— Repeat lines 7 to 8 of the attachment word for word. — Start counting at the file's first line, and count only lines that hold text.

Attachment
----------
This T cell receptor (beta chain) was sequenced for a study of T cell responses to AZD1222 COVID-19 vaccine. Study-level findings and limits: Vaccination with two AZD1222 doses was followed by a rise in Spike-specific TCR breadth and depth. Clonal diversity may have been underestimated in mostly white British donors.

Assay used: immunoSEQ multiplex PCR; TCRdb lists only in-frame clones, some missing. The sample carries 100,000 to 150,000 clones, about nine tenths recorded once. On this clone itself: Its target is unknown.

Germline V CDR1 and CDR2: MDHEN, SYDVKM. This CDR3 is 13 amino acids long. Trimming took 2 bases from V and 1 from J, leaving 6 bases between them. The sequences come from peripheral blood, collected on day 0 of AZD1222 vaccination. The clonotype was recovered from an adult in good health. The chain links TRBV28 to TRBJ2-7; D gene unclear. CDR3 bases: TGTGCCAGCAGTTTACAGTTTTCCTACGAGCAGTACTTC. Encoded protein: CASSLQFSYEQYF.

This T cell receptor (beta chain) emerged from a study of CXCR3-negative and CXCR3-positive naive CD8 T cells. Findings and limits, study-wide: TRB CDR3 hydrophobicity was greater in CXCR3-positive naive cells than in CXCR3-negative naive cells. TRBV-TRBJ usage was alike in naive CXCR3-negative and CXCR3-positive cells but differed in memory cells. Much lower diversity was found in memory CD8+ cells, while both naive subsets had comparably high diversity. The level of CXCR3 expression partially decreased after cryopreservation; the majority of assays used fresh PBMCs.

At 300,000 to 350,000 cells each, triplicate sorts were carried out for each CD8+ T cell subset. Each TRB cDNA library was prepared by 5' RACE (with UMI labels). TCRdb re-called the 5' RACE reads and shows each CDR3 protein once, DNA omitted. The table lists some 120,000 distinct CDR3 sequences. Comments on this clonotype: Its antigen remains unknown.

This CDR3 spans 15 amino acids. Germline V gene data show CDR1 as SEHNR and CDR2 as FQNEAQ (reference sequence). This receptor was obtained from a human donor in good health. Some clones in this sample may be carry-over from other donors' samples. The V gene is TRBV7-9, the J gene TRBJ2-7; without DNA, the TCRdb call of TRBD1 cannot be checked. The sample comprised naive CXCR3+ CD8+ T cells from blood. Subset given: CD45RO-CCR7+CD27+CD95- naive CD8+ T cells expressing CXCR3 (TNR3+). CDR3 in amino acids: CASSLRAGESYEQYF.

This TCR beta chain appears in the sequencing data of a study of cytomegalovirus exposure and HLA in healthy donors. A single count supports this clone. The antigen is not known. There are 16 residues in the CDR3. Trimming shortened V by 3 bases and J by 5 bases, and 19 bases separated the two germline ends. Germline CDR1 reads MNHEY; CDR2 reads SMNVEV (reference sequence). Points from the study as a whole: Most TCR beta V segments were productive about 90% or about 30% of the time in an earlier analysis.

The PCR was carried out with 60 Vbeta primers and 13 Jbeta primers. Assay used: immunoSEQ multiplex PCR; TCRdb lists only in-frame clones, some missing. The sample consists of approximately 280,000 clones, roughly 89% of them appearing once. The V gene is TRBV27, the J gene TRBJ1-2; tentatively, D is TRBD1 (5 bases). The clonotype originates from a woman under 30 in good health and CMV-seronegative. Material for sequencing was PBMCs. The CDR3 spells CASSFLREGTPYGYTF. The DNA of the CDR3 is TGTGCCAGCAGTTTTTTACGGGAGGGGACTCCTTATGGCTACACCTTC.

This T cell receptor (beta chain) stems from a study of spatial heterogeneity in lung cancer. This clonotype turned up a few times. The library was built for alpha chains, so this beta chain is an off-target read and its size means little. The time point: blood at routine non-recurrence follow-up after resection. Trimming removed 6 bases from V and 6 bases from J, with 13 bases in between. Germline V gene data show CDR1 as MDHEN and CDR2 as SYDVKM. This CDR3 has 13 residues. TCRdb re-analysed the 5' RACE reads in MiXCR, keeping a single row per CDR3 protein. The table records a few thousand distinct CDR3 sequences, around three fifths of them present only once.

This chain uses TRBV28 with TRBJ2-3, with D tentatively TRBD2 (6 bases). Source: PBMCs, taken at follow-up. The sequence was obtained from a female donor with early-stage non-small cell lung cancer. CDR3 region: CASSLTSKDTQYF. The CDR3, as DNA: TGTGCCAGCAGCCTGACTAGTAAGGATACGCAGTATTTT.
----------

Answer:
This TCR beta chain appears in the sequencing data of a study of cytomegalovirus exposure and HLA in healthy donors. A single count supports this clone. The antigen is not known. There are 16 residues in the CDR3. Trimming shortened V by 3 bases and J by 5 bases, and 19 bases separated the two germline ends. Germline CDR1 reads MNHEY; CDR2 reads SMNVEV (reference sequence). Points from the study as a whole: Most TCR beta V segments were productive about 90% or about 30% of the time in an earlier analysis.

The PCR was carried out with 60 Vbeta primers and 13 Jbeta primers. Assay used: immunoSEQ multiplex PCR; TCRdb lists only in-frame clones, some missing. The sample consists of approximately 280,000 clones, roughly 89% of them appearing once. The V gene is TRBV27, the J gene TRBJ1-2; tentatively, D is TRBD1 (5 bases). The clonotype originates from a woman under 30 in good health and CMV-seronegative. Material for sequencing was PBMCs. The CDR3 spells CASSFLREGTPYGYTF. The DNA of the CDR3 is TGTGCCAGCAGTTTTTTACGGGAGGGGACTCCTTATGGCTACACCTTC.